from Wiktionary, Creative Commons Attribution/Share-Alike License

  • n. A kind of large cape, or short, full cloak.

from the GNU version of the Collaborative International Dictionary of English

  • n. A kind of large cape, or short, full cloak, forming part of the dress of ladies.
  • n. A similar garment worn formerly by gentlemen.

from The Century Dictionary and Cyclopedia

  • n. A woman's outer garment, cut like a clerical cope, having generally a hood, and falling loosely around the person, but not very long: worn during the first half of the nineteenth century.
  • n. A somewhat similar garment worn by men, usually as an overcoat.


from Wiktionary, Creative Commons Attribution/Share-Alike License

Probably named after Talma, a French actor.


  • Such as it was I feel again its majesty on those occasions on which I dragged -- if I must here once more speak for myself only -- after Albany cousins through its courts of edification: I remember being very tired and cold and hungry there, in a little light drab and very glossy or shiny "talma" breasted with rather troublesome buttonhole-embroideries; though concomitantly conscious that I was somehow in Europe, since everything about me had been "brought over," which ought to have been consoling, and seems in fact to have been so in some degree, inasmuch as both my own pain and the sense of the cousinly, the Albany, headaches quite fade in that recovered presence of big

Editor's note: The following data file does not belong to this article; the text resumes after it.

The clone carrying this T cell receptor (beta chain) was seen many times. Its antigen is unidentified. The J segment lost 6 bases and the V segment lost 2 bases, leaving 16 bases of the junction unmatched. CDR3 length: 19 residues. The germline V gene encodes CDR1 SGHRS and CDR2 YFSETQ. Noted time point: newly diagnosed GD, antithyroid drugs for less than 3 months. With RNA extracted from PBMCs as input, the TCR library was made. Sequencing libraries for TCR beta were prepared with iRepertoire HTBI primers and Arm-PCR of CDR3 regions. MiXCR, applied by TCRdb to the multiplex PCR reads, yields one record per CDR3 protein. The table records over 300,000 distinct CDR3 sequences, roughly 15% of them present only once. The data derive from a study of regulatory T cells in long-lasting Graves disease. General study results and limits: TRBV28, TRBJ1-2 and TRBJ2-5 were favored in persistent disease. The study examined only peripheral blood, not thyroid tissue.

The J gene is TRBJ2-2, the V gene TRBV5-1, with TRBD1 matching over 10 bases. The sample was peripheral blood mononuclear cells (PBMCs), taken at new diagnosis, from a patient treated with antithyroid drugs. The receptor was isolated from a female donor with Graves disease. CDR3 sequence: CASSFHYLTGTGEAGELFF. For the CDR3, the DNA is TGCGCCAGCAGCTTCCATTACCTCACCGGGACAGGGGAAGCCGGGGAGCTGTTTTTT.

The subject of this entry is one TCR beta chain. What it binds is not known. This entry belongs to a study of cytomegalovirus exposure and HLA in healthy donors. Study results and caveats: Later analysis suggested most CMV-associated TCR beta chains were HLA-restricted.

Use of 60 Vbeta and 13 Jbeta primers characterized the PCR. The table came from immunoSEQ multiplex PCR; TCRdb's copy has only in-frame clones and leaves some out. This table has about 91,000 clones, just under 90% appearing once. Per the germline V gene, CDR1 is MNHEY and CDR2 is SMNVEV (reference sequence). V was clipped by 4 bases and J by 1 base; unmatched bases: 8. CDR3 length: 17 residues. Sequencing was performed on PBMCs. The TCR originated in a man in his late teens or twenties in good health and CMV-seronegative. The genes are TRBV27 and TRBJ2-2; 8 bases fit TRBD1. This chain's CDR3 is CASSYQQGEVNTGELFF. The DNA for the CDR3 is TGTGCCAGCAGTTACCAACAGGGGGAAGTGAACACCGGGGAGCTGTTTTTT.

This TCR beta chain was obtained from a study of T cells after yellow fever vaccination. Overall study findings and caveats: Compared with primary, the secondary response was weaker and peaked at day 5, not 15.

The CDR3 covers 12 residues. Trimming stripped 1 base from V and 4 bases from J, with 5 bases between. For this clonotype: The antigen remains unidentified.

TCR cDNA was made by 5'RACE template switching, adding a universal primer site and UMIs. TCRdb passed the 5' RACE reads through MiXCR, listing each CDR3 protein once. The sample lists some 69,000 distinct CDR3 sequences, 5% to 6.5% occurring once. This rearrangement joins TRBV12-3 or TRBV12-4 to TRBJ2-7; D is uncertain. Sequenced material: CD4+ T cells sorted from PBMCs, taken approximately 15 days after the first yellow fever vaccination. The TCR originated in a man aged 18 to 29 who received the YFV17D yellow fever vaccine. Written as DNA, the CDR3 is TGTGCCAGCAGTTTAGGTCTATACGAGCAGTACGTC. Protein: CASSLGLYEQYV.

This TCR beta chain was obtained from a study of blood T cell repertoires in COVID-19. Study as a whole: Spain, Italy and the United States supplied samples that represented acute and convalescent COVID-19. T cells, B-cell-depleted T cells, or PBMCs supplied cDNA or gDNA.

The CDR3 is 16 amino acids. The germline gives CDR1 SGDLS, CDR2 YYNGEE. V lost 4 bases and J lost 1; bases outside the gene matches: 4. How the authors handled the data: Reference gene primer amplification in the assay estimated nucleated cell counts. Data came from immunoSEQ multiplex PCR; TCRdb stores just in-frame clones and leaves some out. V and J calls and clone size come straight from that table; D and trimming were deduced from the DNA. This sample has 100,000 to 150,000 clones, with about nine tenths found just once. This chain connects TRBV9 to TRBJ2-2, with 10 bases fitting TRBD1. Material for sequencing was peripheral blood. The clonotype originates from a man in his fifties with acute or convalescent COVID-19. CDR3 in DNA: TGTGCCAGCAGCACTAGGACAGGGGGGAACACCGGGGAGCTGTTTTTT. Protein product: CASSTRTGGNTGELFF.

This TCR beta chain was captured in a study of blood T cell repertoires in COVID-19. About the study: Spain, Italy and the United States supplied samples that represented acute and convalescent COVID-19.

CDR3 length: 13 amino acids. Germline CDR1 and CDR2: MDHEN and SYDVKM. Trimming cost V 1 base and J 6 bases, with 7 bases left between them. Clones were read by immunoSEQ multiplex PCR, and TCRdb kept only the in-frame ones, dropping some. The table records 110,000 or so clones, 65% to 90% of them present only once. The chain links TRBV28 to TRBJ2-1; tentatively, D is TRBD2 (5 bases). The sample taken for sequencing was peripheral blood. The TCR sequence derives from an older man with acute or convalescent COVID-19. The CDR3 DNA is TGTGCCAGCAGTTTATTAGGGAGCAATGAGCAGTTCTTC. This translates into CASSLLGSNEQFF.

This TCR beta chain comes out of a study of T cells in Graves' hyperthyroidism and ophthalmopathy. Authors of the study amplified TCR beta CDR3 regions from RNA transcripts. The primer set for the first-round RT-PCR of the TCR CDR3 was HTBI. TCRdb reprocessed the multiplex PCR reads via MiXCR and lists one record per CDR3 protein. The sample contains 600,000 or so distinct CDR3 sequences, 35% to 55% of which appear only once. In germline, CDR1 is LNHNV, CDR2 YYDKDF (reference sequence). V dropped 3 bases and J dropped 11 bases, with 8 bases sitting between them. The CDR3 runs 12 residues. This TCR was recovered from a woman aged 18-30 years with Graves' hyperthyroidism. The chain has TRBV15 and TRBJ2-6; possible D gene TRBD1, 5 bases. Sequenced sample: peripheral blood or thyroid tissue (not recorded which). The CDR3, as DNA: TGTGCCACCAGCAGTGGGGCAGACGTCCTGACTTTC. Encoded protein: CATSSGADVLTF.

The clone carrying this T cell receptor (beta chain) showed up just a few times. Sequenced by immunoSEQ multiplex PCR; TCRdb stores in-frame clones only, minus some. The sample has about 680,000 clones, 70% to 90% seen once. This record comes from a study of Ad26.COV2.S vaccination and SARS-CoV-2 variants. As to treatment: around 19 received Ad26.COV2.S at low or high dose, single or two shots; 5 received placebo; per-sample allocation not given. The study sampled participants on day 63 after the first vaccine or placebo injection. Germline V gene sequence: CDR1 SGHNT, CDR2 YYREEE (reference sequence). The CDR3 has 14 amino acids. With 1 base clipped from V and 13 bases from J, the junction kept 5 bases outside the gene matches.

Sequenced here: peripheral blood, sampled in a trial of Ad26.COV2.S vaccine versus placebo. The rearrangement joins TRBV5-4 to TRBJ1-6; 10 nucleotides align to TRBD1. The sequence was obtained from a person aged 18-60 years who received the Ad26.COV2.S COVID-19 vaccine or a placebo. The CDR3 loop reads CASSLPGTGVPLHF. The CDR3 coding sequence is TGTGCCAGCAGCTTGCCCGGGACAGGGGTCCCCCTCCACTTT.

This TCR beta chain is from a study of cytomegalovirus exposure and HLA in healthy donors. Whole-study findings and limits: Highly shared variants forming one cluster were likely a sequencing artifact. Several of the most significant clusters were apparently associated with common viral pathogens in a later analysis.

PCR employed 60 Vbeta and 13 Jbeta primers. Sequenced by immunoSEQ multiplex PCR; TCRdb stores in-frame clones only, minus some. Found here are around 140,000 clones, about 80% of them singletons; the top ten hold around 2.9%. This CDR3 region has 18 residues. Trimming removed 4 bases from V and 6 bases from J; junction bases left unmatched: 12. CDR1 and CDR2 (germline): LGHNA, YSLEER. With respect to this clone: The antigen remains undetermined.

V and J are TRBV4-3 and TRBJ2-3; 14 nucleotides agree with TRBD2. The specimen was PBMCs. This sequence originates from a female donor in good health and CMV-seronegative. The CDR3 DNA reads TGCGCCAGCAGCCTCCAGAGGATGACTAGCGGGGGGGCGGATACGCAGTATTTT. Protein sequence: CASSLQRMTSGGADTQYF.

A Small Boy and Others

  • He lays aside his talma, places his gloves on the centre-table, which is heaped with an infinite variety of delicately-enveloped missives and cards, all indicative of her position in fashionable society.

    An Outcast or, Virtue and Faith

  • Charleston hotel, the tall figure of a man wrapped in a massive talma.

    An Outcast or, Virtue and Faith

  • The figure in the talma answers with a bow, slips something into the hand of the servant, passes softly up the great stairs, and is soon lost to sight.

    An Outcast or, Virtue and Faith

  • Miss Metoaca, who had resigned herself to the inevitable after her recent explosion, was busy knitting a talma, a round cape which, like Penelope's web, seemed to the uninitiated to have no beginning and no end.

    The Lost Despatch

  • We could do without it if I couldn't afford it, she said, and I must have a talma cloak anyhow, and the children needed so many things, but she didn't want anything for herself.

    Bill Arp from the uncivil war to date, 1861-1903,

  • Well, yes; that bundle in the United States blanket was two oilcloths and a big, hairy cloak, cape, or talma - never knew exactly what.

    Humorous incidents of the Civil War,

  • He usually wore a talma of coarse fabric, loose and reaching to his hips.

    The Vigilance Committee of 1856

  • The officer could tell her, after a glance at the faultless gentleman who was her neighbor, that the arms so conspicuously crossed in his lap, are false, his real arms all the time being free to operate under the folds of his talma.

    The Secrets of the Great City

  • Wearing a striped woollen _talma_, with coarse cotton shirt underneath, wide sheep-skin breeches, ex tending only a little below the knee, and rude raw-hide sandals upon his feet, he is evidently one of the Christianised aboriginals.

    The Lone Ranche


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